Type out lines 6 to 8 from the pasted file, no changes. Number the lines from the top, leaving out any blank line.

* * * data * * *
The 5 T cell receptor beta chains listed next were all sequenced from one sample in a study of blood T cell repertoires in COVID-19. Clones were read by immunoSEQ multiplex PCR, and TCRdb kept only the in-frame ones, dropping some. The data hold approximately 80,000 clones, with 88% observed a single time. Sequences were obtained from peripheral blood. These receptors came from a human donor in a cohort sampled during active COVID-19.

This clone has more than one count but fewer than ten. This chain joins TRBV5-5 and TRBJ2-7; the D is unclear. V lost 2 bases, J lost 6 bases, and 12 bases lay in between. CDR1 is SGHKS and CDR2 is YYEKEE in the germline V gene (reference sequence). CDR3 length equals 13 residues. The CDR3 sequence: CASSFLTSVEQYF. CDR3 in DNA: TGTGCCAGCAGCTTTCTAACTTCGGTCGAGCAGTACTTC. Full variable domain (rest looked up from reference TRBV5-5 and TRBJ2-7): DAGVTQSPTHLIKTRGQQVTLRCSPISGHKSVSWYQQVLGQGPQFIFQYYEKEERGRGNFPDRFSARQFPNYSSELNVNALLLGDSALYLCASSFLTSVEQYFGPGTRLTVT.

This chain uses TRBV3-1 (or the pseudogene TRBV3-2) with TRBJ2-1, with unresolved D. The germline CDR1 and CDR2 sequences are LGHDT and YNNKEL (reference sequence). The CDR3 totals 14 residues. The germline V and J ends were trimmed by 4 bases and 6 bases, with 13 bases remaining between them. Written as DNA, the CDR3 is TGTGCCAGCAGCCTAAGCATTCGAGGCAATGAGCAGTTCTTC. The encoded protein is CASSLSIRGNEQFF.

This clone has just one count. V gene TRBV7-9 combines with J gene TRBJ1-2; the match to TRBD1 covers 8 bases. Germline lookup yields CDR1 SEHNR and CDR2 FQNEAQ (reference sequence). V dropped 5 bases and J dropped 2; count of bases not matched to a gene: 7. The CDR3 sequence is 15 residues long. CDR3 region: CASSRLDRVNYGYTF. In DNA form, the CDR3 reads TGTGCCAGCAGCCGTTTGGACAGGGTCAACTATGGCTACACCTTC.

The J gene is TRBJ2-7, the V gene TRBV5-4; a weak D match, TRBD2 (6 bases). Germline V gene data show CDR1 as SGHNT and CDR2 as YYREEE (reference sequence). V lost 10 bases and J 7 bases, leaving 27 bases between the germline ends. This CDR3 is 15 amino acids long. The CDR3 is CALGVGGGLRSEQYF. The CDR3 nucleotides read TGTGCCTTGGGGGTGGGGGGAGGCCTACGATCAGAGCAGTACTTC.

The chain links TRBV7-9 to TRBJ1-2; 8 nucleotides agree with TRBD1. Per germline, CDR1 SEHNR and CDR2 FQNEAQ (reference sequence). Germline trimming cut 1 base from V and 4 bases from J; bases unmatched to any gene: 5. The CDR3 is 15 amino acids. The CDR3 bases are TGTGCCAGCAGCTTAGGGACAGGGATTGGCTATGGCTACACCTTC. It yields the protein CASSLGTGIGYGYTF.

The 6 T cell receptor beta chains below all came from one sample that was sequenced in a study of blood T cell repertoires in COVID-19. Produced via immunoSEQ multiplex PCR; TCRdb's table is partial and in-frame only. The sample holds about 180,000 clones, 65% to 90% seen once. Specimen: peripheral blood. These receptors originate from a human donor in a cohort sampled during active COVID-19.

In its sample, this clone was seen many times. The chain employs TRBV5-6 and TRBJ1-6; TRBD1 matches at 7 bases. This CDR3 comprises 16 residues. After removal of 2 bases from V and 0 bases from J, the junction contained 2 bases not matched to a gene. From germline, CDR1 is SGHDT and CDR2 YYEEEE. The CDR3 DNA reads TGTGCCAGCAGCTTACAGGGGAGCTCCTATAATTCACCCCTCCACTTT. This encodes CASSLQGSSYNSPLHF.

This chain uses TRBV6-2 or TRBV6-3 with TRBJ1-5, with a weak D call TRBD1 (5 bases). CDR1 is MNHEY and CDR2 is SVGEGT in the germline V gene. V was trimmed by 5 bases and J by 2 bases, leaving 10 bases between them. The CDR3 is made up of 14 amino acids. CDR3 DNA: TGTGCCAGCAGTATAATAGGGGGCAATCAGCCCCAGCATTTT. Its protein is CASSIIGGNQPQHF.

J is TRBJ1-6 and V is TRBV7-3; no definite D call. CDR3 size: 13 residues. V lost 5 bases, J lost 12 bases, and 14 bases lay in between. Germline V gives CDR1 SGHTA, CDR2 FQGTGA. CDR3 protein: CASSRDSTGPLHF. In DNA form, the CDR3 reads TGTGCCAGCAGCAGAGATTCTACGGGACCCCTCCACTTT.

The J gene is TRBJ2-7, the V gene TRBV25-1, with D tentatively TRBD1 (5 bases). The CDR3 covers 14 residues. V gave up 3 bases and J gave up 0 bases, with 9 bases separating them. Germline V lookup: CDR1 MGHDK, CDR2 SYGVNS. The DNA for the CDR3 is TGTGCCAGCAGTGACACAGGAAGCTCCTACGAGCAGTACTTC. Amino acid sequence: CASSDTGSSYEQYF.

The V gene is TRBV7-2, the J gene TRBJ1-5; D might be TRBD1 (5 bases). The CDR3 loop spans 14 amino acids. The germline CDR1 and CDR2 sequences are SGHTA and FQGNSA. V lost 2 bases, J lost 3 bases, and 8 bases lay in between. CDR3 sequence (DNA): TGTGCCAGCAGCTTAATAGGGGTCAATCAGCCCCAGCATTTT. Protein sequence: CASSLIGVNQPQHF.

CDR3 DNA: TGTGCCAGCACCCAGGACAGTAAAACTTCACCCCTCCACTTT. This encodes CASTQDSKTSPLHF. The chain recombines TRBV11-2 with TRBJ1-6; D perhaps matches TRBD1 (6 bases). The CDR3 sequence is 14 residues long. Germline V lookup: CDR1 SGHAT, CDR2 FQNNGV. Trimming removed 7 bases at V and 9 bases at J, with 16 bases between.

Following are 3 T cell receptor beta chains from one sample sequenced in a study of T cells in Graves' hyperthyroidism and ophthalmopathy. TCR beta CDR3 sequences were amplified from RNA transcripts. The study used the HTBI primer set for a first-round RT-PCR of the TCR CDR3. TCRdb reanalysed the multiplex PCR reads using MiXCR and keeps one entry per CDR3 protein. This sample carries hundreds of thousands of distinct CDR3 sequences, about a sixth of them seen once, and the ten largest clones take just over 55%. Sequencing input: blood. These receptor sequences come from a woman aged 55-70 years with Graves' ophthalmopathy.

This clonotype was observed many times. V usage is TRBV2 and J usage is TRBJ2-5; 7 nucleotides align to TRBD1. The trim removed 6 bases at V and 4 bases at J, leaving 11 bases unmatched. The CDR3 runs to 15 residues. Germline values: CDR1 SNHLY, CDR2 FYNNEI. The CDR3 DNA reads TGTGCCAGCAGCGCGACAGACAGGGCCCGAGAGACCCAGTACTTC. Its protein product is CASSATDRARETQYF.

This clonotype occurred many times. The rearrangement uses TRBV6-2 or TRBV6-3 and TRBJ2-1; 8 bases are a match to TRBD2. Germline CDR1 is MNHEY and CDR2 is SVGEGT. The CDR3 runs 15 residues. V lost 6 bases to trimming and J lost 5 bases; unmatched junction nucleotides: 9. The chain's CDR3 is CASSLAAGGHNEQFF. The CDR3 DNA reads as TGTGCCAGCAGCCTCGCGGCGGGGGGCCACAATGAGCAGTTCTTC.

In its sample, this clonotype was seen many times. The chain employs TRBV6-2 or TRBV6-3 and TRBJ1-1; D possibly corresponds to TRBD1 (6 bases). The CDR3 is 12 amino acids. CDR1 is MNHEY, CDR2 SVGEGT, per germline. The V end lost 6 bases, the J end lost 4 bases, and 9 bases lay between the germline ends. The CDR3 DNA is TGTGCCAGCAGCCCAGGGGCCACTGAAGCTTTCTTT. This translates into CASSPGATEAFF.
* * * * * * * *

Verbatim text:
The chain links TRBV7-9 to TRBJ1-2; 8 nucleotides agree with TRBD1. Per germline, CDR1 SEHNR and CDR2 FQNEAQ (reference sequence). Germline trimming cut 1 base from V and 4 bases from J; bases unmatched to any gene: 5. The CDR3 is 15 amino acids. The CDR3 bases are TGTGCCAGCAGCTTAGGGACAGGGATTGGCTATGGCTACACCTTC. It yields the protein CASSLGTGIGYGYTF.

The 6 T cell receptor beta chains below all came from one sample that was sequenced in a study of blood T cell repertoires in COVID-19. Produced via immunoSEQ multiplex PCR; TCRdb's table is partial and in-frame only. The sample holds about 180,000 clones, 65% to 90% seen once. Specimen: peripheral blood. These receptors originate from a human donor in a cohort sampled during active COVID-19.

In its sample, this clone was seen many times. The chain employs TRBV5-6 and TRBJ1-6; TRBD1 matches at 7 bases. This CDR3 comprises 16 residues. After removal of 2 bases from V and 0 bases from J, the junction contained 2 bases not matched to a gene. From germline, CDR1 is SGHDT and CDR2 YYEEEE. The CDR3 DNA reads TGTGCCAGCAGCTTACAGGGGAGCTCCTATAATTCACCCCTCCACTTT. This encodes CASSLQGSSYNSPLHF.